Custodian bank Northern Trust has been ramping up its efforts over the last 12 months to improve transparency for its end clients around fair valuation measurement, says Judson Baker, derivatives product manager at the bank. To this end, this week it has launched a new IFRS Valuation Toolkit aimed at providing a broad range of data to help its global custody clients meet their IFRS 7 financial reporting disclosure requirements.
According to Baker’s colleague Debra Clayton, who is client reporting product manager for Northern Trust, the toolkit has been designed to automate the process of delivering this extra data to the regulatory community. “This delivers assurance of data integrity and enables the client to collate data for their IFRS reporting with greater ease, freeing them from the labour intensive and potentially complex tasks,” she contends.
The toolkit is available via Northern Trust’s single, global operating platform and has been fully integrated into client reporting packages. It consists of customisable level determination reports and various pricing related documents that provide clients with details related to the securities within their portfolios. According to Clayton, an important element is the Level 3 roll-forward reporting, which shows activities and current year change in unrealised gains or losses for Level 3 securities held at the end of the year.
In March 2009, amendments to IFRS 7 introduced a three level pricing hierarchy to frame disclosures of fair values, which have recently been the topic of much debate within the regulatory community. The effect of this focus has meant that custodian banks such as Northern Trust have been compelled to provide their clients with much more data around a price than ever before. This is because reporting entities are required to analyse their investment portfolios, classify securities into three levels, disclose movements of securities between levels and provide reconciliation from beginning to ending balances related to transactions for Level 3, or hard to price, securities.
“The identification of valuation source is critical,” notes Baker. “Northern Trust takes it a step further to not only provide valuation source reports, but also to provide transparency reports indicating the model used, source of market data, assumptions and key valuation drivers. We feel that this information is suited towards business unit controllers, risk officers, audit and regulators alike.”
Baker indicates that the custodian bank has also witnessed a growth in the demand for independent and unbiased valuations of bilateral instruments from its clients. This has been in the form of mid-level market data, such as credit spreads and volatility surfaces, as well as through third party valuation specialists, he explains.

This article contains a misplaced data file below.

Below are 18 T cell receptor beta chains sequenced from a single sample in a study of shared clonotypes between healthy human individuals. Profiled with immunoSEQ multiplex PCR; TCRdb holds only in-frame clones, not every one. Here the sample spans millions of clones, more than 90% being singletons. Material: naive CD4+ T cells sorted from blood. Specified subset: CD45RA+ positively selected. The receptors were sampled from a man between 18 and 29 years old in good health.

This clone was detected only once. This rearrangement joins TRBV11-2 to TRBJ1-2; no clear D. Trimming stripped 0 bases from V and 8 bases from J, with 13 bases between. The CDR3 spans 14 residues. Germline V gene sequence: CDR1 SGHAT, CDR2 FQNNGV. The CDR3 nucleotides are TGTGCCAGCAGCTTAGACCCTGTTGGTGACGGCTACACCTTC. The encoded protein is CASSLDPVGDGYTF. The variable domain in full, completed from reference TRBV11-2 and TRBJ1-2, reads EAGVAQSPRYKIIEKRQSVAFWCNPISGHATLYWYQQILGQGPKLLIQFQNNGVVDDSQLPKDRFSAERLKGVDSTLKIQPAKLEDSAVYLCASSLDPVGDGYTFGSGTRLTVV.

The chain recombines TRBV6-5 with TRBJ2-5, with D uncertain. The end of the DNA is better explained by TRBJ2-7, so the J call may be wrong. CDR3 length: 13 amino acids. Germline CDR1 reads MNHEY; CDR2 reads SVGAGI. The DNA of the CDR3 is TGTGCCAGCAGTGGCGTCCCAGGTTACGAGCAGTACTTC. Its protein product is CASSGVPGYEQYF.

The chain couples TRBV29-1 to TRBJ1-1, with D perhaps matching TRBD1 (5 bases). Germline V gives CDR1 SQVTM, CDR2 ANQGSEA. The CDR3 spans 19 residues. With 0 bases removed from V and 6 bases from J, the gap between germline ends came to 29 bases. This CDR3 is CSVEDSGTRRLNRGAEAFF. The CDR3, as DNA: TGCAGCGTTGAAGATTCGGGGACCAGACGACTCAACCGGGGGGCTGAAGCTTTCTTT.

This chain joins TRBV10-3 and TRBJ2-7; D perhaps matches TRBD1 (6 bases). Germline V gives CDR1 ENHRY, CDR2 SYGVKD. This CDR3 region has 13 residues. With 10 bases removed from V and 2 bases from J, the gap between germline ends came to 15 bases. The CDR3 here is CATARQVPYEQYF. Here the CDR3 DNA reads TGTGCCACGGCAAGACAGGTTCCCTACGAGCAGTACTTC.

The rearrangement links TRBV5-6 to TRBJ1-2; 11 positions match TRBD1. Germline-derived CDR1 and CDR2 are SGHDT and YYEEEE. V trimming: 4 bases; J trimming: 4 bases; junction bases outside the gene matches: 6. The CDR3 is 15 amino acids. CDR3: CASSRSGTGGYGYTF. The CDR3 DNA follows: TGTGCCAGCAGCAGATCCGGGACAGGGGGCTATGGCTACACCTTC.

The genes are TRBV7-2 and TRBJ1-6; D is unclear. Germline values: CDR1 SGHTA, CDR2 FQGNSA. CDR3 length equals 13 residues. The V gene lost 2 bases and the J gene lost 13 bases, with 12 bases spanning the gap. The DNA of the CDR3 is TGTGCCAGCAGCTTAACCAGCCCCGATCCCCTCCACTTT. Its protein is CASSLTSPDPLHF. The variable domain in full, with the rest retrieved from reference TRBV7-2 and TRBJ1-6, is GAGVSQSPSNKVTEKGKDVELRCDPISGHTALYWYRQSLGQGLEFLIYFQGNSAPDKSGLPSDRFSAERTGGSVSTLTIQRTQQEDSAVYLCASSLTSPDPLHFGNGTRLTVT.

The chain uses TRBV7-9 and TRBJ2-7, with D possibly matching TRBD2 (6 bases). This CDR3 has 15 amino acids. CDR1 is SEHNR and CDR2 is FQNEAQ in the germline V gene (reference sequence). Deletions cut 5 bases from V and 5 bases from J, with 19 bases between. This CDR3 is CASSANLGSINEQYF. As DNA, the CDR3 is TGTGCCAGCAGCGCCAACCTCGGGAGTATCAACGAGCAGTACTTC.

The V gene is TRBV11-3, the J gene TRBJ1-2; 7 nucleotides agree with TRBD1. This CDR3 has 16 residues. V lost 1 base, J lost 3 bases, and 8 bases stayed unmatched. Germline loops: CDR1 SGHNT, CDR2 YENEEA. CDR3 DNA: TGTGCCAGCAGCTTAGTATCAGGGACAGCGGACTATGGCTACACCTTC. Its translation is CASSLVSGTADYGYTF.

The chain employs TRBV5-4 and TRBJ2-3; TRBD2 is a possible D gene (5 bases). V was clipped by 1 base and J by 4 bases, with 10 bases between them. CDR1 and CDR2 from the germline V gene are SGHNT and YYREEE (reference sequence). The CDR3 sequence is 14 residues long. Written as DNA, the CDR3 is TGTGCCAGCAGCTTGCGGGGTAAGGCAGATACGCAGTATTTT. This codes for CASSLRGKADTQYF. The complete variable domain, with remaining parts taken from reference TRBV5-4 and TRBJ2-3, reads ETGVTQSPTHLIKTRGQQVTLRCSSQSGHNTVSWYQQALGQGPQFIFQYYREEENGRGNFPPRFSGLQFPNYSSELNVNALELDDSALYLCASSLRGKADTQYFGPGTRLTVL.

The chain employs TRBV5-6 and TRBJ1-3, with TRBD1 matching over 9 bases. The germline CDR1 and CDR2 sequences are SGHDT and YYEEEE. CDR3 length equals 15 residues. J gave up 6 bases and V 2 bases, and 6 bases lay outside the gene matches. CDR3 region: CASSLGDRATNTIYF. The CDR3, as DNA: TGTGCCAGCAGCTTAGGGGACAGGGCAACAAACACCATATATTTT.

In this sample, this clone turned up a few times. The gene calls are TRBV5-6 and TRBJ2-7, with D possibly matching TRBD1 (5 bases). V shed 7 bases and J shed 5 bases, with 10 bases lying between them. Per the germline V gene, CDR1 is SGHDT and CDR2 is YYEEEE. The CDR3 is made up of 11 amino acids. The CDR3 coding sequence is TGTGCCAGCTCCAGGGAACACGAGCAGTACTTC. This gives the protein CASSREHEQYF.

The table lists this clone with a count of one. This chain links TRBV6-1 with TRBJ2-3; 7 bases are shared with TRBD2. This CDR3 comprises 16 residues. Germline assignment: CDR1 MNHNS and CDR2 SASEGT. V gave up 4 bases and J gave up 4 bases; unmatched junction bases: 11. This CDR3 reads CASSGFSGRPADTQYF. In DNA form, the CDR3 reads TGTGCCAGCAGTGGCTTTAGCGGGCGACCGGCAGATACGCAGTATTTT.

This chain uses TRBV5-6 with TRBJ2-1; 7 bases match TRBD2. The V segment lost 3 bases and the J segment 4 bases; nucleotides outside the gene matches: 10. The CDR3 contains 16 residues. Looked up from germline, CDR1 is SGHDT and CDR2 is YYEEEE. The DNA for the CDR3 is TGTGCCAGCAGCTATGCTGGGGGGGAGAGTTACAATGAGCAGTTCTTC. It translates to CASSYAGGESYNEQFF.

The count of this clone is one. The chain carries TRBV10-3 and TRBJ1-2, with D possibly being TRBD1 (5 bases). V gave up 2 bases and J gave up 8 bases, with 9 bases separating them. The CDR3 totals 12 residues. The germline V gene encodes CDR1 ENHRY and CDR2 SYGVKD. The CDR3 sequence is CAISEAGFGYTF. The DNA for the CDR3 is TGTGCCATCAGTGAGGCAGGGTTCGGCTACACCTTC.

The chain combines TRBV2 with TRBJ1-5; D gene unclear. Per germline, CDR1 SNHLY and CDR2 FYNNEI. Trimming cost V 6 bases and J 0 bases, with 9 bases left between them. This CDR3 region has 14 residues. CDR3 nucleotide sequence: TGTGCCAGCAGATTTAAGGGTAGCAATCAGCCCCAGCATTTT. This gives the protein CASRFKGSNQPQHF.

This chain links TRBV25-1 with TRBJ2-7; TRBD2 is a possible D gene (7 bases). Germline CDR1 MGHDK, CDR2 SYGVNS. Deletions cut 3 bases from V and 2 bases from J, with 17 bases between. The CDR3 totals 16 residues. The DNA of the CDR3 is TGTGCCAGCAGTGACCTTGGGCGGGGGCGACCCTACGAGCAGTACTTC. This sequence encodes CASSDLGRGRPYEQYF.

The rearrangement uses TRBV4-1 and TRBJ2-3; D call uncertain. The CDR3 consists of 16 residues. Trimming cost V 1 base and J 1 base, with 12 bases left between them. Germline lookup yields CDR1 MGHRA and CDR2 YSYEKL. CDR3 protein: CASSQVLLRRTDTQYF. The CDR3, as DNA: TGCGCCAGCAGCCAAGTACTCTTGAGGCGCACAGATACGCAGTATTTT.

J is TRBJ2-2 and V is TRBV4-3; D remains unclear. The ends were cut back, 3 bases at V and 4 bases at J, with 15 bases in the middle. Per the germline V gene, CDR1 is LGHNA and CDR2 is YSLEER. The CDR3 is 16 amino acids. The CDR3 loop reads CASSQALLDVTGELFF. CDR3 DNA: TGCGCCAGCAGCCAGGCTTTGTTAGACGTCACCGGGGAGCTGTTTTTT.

The way that firms use valuations data in general is evolving in order to better understand enterprise-wide risk, adds Baker. He believes that valuation source comparison, where vendor data is compared to that received from a counterparty or produced by the trading desk, is an example of an area that needs constant attention to help identify valuation inaccuracy, collateral management, and liquidity concerns.
There is also no doubt that the third party valuations market has become much more competitive, with many new entrants on the scene. Baker reckons these firms should differentiate themselves on the basis of their breadth of instrument coverage across all asset classes and their track record for accuracy compared to other valuation sources. “Within the asset servicing industry, valuations are a core area of the offering so I would hold those companies to high standards on the service they can provide,” he says.
He continues: “There are many organisations leveraging their access to market data or technology to provide independent valuations for OTC derivatives. Competition in this area will continue to drive down fees to the buy side and asset servicing firms. In my view, the differentiator will be for firms to offer accurate, transparent and deep instrument coverage across all asset classes.”
The introduction of central clearing counterparties (CCPs) to the OTC credit derivatives market is also forcing these firms to adapt, although Baker reckons there is much more to come. “The true impact to the valuations service providers will come in the near future as more single name and sovereigns will become centrally cleared. Transparent market data and other observables will become readily available and is always going to have a positive impact on derivative trading organisations. At this time, however, the products centrally cleared are very liquid where the market data is already accessible,” he says.
Baker is confident that investment into the valuations space will continue from all players in the market. “The key driver for investment in pricing and valuations technology will be related to the data sourced and how this data, as well as output valuations, are used in a meaningful manner. The main justification for investment is simply the cost of trading OTC derivatives. However, end users have more choices to derive valuations, through: subscribing to periodic valuations from revaluation vendors, buying software, or developing valuations technology in-house,” he concludes.